There’s a recent story in Bloomberg BusinessWeek, titled “The Online MBA Salary Blues,” which discusses the idea that graduates of distance learning MBA programs may not see as much of a salary increase as those who finish traditional, class-based programs.
The story is mainly based on the entrance salary data for the inaugural cohort at University of North Carolina Kenan-Flagler Business School’s new online program, MBA@UNC. BusinessWeek essentially posits that since incoming students already make substantially more than the class-based students ($128,500 vs. $55,000 per year,) it will be very hard for the online grads to see the same increase that the traditional students see. Although this hypothesis is mostly speculative and ostensibly limited (after all, the online program at UNC has just begun, and there are only 19 students in the inaugural class) it will be a fascinating case study for distance learning programs generally, seeing as how UNC’s online program offers the exact same curriculum as its class-based program, for the same price.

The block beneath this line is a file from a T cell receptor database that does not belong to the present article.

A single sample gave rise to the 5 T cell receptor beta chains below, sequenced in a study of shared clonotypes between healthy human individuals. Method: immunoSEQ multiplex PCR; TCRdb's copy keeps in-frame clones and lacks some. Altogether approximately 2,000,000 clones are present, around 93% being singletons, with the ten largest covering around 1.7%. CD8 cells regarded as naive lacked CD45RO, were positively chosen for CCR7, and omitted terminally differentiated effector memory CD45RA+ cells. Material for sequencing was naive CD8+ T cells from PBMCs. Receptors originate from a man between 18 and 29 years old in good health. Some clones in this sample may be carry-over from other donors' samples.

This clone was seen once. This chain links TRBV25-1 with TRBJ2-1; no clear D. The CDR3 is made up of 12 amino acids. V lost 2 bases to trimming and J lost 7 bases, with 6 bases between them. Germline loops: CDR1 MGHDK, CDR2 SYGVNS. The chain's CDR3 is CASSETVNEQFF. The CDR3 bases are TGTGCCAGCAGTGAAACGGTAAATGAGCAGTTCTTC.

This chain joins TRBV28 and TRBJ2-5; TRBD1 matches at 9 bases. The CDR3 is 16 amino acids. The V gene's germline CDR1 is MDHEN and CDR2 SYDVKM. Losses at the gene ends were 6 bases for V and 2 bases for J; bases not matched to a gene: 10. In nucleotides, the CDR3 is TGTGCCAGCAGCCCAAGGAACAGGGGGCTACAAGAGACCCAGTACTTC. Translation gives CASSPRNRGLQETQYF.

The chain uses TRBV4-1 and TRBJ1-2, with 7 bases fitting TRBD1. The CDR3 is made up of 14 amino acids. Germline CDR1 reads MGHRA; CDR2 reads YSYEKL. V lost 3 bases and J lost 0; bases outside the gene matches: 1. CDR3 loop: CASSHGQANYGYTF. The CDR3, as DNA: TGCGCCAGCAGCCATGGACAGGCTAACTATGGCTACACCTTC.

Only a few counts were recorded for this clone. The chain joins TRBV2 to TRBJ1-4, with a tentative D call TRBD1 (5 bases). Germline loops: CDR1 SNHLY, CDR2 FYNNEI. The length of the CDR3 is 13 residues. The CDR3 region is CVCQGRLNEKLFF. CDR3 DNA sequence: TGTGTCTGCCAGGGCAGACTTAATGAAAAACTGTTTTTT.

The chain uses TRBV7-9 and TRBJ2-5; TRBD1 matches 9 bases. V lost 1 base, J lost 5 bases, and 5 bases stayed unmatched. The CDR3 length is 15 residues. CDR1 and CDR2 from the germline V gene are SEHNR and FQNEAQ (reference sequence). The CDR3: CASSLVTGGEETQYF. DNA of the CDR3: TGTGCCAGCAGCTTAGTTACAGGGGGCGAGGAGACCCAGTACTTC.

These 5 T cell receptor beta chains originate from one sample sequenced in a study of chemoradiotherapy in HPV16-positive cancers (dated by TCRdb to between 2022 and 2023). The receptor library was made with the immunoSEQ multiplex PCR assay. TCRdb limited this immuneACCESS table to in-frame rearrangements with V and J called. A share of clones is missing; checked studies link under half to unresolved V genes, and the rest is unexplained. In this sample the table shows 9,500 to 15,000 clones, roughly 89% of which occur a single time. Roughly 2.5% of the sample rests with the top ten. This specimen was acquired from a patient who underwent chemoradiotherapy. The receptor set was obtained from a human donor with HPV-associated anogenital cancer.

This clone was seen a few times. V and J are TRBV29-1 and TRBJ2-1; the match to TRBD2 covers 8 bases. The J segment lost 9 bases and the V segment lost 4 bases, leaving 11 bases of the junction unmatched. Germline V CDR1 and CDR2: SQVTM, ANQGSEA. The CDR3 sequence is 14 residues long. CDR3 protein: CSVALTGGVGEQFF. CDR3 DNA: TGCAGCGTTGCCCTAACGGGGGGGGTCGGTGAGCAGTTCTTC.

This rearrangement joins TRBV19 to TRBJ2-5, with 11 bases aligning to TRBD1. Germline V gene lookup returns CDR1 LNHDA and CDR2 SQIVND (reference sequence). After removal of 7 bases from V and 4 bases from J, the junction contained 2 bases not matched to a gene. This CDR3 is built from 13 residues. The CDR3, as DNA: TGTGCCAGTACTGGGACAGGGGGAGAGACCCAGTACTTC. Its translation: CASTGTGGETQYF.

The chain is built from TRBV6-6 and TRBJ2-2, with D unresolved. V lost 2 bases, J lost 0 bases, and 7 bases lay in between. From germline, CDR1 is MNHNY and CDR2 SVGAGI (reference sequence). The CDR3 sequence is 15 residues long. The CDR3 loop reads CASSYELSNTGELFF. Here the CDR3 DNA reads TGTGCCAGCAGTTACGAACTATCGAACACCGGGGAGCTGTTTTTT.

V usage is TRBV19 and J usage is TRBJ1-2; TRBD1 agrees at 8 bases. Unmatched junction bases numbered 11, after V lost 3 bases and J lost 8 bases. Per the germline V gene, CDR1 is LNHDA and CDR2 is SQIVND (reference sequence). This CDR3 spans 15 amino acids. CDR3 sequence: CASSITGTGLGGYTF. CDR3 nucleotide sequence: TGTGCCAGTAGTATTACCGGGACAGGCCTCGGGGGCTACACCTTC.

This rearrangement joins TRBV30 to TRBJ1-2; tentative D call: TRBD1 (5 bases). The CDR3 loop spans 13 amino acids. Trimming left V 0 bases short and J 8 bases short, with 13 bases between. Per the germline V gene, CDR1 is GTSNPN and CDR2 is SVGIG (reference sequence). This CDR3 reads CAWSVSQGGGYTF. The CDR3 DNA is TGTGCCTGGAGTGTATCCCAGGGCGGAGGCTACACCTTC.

Part-time MBA programs can offer flexibility and value for working professionals. John Mooney, associate dean and professor at Pepperdine’s Academic Programs for Working Professionals, says that the benefits don’t stop there.
What are some of the advantages of part-time MBA programs?
For one thing, it’s a far more immediate learning. Theories of learning have recognized for many years that the quality of learning improves dramatically when you move beyond passively consuming new knowledge and are able to apply it immediately. And that’s the big advantage for working professionals.
The other big issue about MBA programs for learning professionals is the affordability issue. If you’re going to do a full-time MBA program, it means that you have to make a conscious decision to stop working. And that implies a loss of income for the duration of that program.
And with part-time programs, students also get to continue progressing in their career. Many of our students tend to get promoted before they finish, and that’s a clever strategy on the part of employers because as an employer, you don’t want somebody to finish their MBA and then decide they want to go somewhere else.